(CNN) – Democratic Senate hopeful Elizabeth Warren received some warm praise Monday from her party's top surrogate: President Barack Obama.
After Warren introduced the president at a Boston campaign event, Obama took the stage and urged voters to support Warren in her heated challenge against Republican Sen. Scott Brown.
Boston, Massachusetts (CNN) – During a fund-raiser at Symphony Hall here on Monday night, President Barack Obama touched on a sore subject while joking with the crowd prior to diving into his prepared remarks.
“Boston, I just want to say thank you for Youkilis,” Obama said, referencing former Boston Red Sox third baseman Kevin Youkilis who was traded on Sunday to the Chicago White Sox – the president’s favorite baseball team.
(CNN) – Rep. Jesse Jackson, Jr. of Illinois is on a medical leave-of-absence while being treated for exhaustion, his office said in a statement.
The Democratic congressman has been on leave since June 10.
Boston, Massachusetts (CNN) – The president's campaign visit to Durham, New Hampshire on Monday was almost derailed due to the substantial cost that a town must incur to beef up security in accordance with US Secret Service demands.
When the Obama campaign informed Durham officials on Thursday morning that it had been selected as the site for the president's rally on Monday, Town Administrator Todd Selig sent a formal request on behalf of the Durham Town Council that the campaign reimburse the town for any security-related costs incurred during the president's visit.
(CNN) - We've heard projections of the $1 billion campaign.
That was months ago. Now, see the $3 billion campaign.
(CNN) – Republican Gov. Jan Brewer of Arizona had some biting words for the Obama administration Monday after it announced it was rescinding agreements that allow some local law enforcement officers to enforce federal immigration laws.
"They arbitrarily singled out Arizona and sent a bomb, if you will, across our bow and made Arizona once again a target," Brewer said on CNN's "John King, USA."
(CNN) - The Supreme Court ruled largely in favor of the U.S. on Arizona's immigration law on Monday, but it upheld the most controversial provision involving police checks on people's immigration status.
So what did we learn and what can we glean from their decision? Bill Mears, CNN's Supreme Court producer, breaks down the decision piece by piece:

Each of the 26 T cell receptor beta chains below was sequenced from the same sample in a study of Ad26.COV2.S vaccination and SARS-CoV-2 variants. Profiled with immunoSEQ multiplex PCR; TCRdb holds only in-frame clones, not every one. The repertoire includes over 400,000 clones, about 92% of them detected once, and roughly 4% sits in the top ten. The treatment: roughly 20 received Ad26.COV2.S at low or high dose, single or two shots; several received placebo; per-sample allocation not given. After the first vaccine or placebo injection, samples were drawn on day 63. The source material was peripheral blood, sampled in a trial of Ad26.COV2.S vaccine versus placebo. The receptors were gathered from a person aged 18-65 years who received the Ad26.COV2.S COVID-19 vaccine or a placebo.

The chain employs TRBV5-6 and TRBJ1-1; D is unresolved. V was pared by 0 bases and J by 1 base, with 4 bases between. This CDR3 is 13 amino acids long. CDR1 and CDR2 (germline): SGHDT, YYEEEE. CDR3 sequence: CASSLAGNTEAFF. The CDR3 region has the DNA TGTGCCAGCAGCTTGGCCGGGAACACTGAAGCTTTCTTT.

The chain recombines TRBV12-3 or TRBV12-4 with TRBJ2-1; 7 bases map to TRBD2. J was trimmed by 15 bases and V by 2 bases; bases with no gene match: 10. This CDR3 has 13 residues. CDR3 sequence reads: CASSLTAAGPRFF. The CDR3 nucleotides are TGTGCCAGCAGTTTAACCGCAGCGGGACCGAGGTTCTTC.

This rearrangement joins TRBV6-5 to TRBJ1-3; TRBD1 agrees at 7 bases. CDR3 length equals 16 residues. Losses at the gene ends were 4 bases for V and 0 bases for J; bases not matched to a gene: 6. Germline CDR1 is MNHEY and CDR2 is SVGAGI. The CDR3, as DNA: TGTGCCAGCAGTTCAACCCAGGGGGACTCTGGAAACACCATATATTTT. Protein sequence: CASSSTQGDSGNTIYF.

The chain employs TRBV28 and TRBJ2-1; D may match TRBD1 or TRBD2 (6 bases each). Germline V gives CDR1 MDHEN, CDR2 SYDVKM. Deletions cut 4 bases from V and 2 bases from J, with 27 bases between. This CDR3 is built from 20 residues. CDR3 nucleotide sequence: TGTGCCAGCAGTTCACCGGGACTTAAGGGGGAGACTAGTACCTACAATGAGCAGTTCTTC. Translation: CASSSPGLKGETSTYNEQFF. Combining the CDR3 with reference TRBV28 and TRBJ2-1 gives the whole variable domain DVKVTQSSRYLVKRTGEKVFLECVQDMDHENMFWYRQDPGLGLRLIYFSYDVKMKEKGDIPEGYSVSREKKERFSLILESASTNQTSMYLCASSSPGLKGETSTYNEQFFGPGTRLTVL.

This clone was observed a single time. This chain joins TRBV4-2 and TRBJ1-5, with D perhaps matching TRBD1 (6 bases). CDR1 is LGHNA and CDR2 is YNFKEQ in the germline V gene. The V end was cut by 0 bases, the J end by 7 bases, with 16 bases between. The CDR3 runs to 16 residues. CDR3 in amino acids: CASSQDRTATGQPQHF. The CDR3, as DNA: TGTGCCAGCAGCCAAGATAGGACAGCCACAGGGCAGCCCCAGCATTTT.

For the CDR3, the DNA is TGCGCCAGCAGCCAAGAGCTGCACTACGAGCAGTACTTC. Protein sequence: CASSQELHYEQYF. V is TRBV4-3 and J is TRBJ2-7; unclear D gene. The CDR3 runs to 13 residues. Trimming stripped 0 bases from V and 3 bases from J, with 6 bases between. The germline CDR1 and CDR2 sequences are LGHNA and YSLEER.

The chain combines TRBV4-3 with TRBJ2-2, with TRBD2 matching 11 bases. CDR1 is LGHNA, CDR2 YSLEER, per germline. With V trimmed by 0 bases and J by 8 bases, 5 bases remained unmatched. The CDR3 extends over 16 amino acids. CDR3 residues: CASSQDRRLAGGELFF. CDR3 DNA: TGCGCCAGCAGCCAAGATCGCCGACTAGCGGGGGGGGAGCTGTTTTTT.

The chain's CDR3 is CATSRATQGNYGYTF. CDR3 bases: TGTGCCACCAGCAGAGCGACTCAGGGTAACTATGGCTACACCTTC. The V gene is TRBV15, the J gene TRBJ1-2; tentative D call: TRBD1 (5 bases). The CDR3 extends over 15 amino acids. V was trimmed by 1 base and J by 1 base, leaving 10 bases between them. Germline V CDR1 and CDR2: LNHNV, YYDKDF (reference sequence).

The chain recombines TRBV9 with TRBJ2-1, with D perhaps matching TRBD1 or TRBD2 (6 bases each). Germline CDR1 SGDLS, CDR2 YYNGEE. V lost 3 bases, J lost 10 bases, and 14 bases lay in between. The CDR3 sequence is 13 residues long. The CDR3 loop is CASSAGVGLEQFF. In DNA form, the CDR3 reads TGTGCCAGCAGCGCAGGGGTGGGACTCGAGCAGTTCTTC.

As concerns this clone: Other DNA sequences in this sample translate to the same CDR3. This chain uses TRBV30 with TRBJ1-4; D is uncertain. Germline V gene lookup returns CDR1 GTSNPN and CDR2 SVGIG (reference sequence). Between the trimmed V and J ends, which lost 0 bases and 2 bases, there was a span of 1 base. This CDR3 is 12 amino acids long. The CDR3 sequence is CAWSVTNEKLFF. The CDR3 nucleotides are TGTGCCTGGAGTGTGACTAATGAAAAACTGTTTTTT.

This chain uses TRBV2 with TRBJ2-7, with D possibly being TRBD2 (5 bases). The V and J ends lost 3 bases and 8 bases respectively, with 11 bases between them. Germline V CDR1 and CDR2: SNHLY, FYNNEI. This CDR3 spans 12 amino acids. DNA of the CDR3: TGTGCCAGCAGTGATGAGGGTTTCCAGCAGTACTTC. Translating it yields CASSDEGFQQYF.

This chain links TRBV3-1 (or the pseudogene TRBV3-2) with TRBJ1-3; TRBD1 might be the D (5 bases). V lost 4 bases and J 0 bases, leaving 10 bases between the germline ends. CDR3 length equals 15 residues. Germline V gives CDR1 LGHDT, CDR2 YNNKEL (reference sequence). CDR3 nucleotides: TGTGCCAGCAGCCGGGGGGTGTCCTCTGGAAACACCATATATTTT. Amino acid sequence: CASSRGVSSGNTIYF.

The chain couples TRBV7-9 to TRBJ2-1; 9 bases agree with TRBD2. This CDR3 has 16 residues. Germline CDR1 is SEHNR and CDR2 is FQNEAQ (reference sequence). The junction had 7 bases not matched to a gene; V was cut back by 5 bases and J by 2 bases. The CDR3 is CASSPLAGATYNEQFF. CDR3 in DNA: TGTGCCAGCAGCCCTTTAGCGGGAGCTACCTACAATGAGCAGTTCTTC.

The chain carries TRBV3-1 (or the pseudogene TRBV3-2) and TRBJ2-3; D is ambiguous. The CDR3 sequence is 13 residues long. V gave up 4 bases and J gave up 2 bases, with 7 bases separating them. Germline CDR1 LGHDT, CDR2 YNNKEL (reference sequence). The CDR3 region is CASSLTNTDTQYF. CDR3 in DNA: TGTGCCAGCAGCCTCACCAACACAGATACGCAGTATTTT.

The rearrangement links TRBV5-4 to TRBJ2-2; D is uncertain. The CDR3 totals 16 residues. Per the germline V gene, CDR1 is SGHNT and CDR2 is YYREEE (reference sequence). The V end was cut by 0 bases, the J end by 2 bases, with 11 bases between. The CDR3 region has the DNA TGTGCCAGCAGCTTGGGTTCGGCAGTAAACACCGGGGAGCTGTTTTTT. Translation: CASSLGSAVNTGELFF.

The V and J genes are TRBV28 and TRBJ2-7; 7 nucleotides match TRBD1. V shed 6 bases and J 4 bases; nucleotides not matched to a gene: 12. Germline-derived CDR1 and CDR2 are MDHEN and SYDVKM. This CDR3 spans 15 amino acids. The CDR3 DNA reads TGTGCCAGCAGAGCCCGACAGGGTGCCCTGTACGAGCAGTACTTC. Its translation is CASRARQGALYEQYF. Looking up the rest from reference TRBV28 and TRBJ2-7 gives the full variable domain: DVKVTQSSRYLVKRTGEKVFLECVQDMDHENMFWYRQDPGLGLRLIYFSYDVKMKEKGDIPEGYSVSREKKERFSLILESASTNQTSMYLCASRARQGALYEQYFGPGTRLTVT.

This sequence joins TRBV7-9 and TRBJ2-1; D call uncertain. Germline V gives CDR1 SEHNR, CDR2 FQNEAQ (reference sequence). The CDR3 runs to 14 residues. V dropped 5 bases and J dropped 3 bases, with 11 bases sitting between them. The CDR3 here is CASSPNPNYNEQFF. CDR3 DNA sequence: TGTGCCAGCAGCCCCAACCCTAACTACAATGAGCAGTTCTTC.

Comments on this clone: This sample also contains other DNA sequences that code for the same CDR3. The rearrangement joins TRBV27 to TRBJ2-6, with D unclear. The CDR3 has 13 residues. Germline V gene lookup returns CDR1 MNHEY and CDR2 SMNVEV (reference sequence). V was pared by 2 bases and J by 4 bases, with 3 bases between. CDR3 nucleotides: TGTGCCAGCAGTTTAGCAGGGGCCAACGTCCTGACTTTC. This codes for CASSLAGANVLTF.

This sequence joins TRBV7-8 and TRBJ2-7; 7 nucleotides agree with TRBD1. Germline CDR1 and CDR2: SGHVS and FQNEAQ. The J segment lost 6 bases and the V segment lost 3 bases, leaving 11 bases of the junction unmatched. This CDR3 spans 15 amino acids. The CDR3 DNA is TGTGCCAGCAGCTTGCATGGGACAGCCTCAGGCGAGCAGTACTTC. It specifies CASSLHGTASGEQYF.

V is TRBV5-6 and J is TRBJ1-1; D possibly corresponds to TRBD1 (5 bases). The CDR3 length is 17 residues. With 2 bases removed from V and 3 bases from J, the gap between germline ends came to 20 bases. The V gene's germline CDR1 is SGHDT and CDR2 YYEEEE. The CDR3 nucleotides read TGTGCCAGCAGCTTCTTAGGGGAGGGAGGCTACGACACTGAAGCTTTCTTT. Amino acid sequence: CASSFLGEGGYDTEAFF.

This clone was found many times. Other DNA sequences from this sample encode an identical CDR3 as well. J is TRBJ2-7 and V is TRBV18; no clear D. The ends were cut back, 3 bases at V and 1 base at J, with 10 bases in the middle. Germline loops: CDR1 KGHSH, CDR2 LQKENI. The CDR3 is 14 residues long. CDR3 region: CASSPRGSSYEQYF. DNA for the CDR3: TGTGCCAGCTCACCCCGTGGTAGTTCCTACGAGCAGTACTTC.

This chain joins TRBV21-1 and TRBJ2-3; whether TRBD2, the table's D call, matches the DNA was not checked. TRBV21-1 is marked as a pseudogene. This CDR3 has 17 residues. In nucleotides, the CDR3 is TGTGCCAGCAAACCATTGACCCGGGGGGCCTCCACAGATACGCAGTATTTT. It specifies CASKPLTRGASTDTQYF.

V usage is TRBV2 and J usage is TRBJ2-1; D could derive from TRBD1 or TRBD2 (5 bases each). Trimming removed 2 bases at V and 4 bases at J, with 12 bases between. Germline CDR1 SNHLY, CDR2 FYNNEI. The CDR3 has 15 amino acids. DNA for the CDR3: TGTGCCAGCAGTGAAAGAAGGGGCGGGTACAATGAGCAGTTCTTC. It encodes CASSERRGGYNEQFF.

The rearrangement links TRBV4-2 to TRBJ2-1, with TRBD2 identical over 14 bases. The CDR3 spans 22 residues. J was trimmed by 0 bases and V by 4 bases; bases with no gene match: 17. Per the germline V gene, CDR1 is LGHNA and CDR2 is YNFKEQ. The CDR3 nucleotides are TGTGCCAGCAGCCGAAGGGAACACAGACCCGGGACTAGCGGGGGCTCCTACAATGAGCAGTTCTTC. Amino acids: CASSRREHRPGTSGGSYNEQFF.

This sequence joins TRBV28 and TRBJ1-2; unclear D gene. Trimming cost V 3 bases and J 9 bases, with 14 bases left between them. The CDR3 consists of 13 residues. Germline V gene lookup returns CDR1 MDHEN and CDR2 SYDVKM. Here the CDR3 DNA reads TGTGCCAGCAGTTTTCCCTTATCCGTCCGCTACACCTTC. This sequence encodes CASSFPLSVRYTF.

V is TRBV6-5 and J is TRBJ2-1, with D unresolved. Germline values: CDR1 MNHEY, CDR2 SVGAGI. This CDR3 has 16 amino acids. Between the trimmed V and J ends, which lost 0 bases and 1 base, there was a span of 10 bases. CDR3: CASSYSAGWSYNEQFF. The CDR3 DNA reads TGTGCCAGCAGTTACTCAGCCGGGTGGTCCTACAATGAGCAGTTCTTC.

Washington (CNN) - The U.S. House is expected to vote this week for the first time in history to cite a sitting U.S. attorney general for contempt of Congress, a GOP leadership aide told CNN on Monday.
The vote is scheduled for Thursday, said the source, who was not authorized to speak on the record.
Durham, New Hampshire – President Barack Obama confronted his critics head-on during an address at Oyster River High School here on Monday, redirecting attack lines most often aimed at him and turning them against his opponents instead.
“This is going to be a close election, and from now until November the other side will spend more money then at any time in American history,” Obama said. “And almost all of it will be on ads that tell you the economy’s bad. It’s all Obama’s fault. He can’t fix it because he thinks government’s always the answer, because he doesn’t have the experience of making a lot of money in the private sector, and because he’s in over his head.”
CNN's GUT CHECK | for June 25, 2012 | 5 p.m.
– n. a pause to assess the state, progress or condition of the political news cycle
BREAKING… Official: Obama administration will enforce its priorities, not Arizona's: CNN’s Mike M. Ahlers reports: “Obama administration officials said Monday the federal government would not become a willing partner in the state of Arizona's efforts to arrest undocumented people - unless those immigrants meet federal government criteria. And they said the administration is rescinding agreements that allow some Arizona law enforcement officers to enforce federal immigration laws.”
LEADING THE NEWS… THE SUPREME COURT RULES ASPECTS OF ARIZONA IMMIGRATION LAW UNCONSTITUTIONAL: The U.S. Supreme Court struck down key parts of an Arizona law Monday that sought to deter illegal immigration, but it let stand a controversial provision that lets police check a person's immigration status while enforcing other laws.